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Video: Phenomenal ‘Know Thyself’ Advice for Photographers Courtesy of John Free

Every time we run across one of photographer John Free’s videos, we can’t help but be inspired, motivated and educated… all at the same time. The master photographer has a way of explaining fundamental concepts that we don’t often hear brought up.

In a few minutes, Free can have you picking up your camera and jetting out the door with your camera in hand and a new appreciation and understanding of your craft in mind. The video above is no exception. So sit up and listen up as Free explains the importance of getting ‘closer to yourself’ as a photographer, so that a crucial moment never slips past.

(via Reddit)


 
 
  • frank mckenna

    this guy is a great teacher.. remind me of the quote i heard. Focus yourself, than your camera.

  • Jon Peckham

    I agree with him. Push yourself to failure. Then learn from the failure. If you are not afraid to do this, then you can become a great photographer.

  • http://liminaleye.com/kxabout kodiak xyza

    « The master photographer has a way of explaining fundamental concepts that we don’t often hear brought up. »

    the internets focus on equipment articles, and tricks with equipment and software, so less time is spent on ideas of how to look, versus how to set up the gear. dollar to donuts that fewer comments turn up on this article than the one on auto-focus button relocation.

  • olafs_osh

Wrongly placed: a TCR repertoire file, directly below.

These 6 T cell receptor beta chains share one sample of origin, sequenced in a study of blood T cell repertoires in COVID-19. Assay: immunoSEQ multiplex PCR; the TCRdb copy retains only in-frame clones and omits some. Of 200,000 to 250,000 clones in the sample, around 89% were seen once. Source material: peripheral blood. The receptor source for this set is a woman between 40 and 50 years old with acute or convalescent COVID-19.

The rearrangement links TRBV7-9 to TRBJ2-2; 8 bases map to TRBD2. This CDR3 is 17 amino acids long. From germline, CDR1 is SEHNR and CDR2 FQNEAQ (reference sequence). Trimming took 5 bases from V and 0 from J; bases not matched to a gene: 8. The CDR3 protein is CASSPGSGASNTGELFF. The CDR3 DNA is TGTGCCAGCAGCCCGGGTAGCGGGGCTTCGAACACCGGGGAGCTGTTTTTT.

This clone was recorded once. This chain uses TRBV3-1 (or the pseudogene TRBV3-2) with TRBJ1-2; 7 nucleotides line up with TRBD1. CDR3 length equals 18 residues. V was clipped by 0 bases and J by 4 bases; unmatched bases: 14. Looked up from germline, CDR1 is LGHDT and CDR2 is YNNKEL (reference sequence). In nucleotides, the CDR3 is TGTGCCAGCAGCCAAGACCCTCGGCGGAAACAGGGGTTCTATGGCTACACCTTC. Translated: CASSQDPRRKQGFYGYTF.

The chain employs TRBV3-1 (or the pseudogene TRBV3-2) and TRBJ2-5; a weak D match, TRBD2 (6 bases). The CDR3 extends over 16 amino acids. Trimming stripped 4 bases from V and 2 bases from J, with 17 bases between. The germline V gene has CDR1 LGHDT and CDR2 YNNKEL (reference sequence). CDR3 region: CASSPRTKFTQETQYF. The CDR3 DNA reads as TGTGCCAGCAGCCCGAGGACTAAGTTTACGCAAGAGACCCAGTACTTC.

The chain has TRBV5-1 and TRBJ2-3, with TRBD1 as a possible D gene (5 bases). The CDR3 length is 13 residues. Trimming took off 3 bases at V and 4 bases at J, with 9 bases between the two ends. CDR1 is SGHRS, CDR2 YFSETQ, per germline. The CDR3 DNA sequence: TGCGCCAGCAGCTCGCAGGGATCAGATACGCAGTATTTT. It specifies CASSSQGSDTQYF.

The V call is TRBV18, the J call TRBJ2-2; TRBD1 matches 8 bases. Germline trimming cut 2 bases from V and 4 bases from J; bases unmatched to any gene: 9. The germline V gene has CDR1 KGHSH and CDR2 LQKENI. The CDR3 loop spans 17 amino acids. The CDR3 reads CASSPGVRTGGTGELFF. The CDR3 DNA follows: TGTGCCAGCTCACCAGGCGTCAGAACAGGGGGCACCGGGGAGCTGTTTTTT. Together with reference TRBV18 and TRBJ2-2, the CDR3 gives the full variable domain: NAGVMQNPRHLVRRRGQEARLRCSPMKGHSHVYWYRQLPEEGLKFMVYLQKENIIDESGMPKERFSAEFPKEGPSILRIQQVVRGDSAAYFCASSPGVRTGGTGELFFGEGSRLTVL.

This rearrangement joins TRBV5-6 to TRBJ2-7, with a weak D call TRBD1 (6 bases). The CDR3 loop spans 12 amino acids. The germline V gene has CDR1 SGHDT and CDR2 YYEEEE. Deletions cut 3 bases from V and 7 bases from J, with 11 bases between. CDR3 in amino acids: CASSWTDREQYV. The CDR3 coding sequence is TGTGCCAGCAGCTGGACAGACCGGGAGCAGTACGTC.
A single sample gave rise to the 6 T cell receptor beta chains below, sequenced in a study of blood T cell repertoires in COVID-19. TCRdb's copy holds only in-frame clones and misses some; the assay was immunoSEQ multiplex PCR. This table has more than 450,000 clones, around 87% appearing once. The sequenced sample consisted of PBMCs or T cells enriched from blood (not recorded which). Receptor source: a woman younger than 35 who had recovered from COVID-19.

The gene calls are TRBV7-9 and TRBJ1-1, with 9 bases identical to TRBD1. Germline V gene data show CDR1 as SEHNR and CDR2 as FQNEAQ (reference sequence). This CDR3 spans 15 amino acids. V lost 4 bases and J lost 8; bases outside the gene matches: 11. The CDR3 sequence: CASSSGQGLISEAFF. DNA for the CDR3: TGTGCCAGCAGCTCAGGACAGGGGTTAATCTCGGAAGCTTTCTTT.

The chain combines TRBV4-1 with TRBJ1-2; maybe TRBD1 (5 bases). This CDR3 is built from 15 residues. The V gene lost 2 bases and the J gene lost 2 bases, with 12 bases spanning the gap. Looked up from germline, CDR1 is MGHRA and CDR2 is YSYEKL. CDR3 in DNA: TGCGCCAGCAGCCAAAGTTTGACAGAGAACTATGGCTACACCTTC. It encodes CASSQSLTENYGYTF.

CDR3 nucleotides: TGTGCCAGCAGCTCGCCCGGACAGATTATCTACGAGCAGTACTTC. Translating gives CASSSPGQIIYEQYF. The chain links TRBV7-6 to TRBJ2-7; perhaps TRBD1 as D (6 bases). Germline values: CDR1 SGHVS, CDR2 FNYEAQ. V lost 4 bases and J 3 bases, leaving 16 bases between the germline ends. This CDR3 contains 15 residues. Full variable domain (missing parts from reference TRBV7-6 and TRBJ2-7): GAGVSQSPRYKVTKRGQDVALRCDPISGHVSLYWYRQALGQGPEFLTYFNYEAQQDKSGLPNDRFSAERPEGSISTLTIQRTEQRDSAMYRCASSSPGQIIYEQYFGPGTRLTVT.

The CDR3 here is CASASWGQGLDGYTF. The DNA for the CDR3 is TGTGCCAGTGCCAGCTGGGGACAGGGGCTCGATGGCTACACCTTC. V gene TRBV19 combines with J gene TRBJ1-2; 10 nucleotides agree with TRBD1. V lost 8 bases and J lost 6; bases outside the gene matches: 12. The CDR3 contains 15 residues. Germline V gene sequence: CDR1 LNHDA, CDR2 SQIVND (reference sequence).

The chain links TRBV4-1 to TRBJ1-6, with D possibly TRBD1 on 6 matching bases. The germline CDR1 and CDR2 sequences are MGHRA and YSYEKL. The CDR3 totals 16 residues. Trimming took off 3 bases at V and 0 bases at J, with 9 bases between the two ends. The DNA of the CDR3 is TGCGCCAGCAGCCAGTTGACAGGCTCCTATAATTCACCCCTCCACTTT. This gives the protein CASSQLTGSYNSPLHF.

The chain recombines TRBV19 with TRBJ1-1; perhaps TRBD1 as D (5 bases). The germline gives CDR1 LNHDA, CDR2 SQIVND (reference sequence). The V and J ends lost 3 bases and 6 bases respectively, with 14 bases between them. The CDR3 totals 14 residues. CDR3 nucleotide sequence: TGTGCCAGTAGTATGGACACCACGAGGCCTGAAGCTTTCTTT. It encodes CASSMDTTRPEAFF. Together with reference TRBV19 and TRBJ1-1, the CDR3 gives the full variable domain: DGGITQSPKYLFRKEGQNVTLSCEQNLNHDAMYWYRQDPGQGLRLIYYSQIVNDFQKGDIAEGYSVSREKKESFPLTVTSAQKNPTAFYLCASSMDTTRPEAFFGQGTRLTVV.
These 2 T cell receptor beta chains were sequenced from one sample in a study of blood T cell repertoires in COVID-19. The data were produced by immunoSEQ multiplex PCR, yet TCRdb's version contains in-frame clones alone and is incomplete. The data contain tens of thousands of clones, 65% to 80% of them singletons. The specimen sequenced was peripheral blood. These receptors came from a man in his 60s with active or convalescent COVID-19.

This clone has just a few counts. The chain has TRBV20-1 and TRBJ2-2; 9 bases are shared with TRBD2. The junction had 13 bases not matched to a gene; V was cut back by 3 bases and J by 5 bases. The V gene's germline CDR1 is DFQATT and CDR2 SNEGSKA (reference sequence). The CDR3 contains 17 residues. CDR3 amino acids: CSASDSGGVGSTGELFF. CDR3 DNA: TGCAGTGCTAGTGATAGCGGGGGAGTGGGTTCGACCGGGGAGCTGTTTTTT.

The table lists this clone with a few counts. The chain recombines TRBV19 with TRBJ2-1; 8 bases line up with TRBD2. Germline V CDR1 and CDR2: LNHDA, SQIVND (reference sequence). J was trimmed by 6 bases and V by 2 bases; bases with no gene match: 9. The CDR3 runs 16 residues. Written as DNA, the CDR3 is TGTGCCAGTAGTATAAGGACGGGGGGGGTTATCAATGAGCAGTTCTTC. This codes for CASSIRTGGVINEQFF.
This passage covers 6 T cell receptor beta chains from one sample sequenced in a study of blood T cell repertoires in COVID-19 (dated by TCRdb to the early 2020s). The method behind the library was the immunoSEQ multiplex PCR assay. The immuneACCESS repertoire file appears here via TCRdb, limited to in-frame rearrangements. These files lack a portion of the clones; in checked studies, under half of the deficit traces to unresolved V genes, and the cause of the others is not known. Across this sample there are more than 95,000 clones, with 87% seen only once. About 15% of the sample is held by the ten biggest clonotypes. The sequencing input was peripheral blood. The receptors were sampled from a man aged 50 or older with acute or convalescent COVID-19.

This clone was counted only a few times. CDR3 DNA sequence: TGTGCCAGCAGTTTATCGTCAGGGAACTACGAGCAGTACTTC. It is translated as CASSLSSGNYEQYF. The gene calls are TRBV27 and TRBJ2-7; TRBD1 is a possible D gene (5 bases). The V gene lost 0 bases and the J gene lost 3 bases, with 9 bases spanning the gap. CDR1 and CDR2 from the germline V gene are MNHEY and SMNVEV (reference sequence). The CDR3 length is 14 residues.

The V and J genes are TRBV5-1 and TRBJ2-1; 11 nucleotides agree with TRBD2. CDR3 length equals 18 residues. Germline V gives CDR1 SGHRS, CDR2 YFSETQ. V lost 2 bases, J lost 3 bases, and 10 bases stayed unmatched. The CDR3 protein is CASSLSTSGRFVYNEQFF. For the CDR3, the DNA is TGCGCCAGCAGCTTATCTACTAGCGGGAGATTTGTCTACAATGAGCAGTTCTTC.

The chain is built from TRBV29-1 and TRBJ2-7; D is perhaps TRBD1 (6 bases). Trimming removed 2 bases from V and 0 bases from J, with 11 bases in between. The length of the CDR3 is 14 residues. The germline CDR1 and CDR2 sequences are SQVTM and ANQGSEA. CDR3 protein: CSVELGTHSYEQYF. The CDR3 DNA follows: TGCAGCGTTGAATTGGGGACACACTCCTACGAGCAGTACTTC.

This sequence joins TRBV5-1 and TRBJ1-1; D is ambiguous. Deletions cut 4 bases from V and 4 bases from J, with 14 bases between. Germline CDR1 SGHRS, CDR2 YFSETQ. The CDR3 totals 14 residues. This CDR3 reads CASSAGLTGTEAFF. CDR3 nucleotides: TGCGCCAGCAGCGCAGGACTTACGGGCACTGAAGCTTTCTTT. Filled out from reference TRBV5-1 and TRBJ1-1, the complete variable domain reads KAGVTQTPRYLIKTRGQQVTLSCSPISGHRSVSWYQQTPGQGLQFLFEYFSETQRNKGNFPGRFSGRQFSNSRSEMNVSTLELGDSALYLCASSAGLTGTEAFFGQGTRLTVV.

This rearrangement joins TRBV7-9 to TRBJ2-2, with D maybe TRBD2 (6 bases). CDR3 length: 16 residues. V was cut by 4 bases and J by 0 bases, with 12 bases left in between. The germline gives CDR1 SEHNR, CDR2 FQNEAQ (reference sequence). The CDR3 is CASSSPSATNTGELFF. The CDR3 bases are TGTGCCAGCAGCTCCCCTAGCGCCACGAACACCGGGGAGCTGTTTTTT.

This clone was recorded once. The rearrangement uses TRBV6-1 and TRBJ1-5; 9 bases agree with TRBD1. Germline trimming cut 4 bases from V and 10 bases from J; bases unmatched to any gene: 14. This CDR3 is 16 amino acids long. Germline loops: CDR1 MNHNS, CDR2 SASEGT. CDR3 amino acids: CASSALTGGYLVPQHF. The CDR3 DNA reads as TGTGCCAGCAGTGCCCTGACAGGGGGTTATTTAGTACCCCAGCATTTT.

good one. I am kicking myself for not getting the shot as I write this. it’s do much about a shooter – he’s right. when I will step over particular barrier of mine, I will be so much better and happier. this speech just reminds me of that and makes me understand, that I am not the only one. Damn good.

  • LUkas Suzzi

    What were the 5 f’s?

  • Darren

    Find (the subject)
    Figure it out (lighting angle etc)
    Frame
    Focus
    Fire

  • Ralph Hightower

    I bought a three-pack of B&W film in 2011 for the Space Shuttle’s final landing; it was a night landing, so color would have been a waste. I rediscovered the classic look of B&W. I decided to shoot 2012 using B&W film exclusively; it was around March where I started to visualize scenes in B&W. Yea, there were some temptation to throw a color roll in; but I stayed with it.

  • aaron vesiontwo

    I wish he wasn’t so condecending at times. I really felt like I was being talked down to at parts of this.

  • Vin Weathermon

    I was just asking that myself :-)

  • Guest

    It’s because he knows you.

  • http://vikireedphotography.com/ viki reed

    i could not agree more. What he’s talking about is the difference between someone who pursues photography as a life or death skill that you want to excel in and those who got a great DSLR for xmas and make a business out of shooting friends and family by slapping a watermark on the results. If you’ve ever watched a documentary about Gene Kelly, or Fred Astaire, you can see this same MO in place. The outlier’s thousands of hours, repetition, precision in the craft, a joyful emotional release that says you’re outside of that mastery, working with partners, pushing yourself and the partner to sync and compliment, the right setting, the right shoes, the right set, music, colors, a routine that is different than anything you’ve done before or anyone else, the ability to articulate it, execute it, then perform it. Def the race car analogy works….your brain has been though this so many times the pathways are there and ready, but you gotta pave those roads first.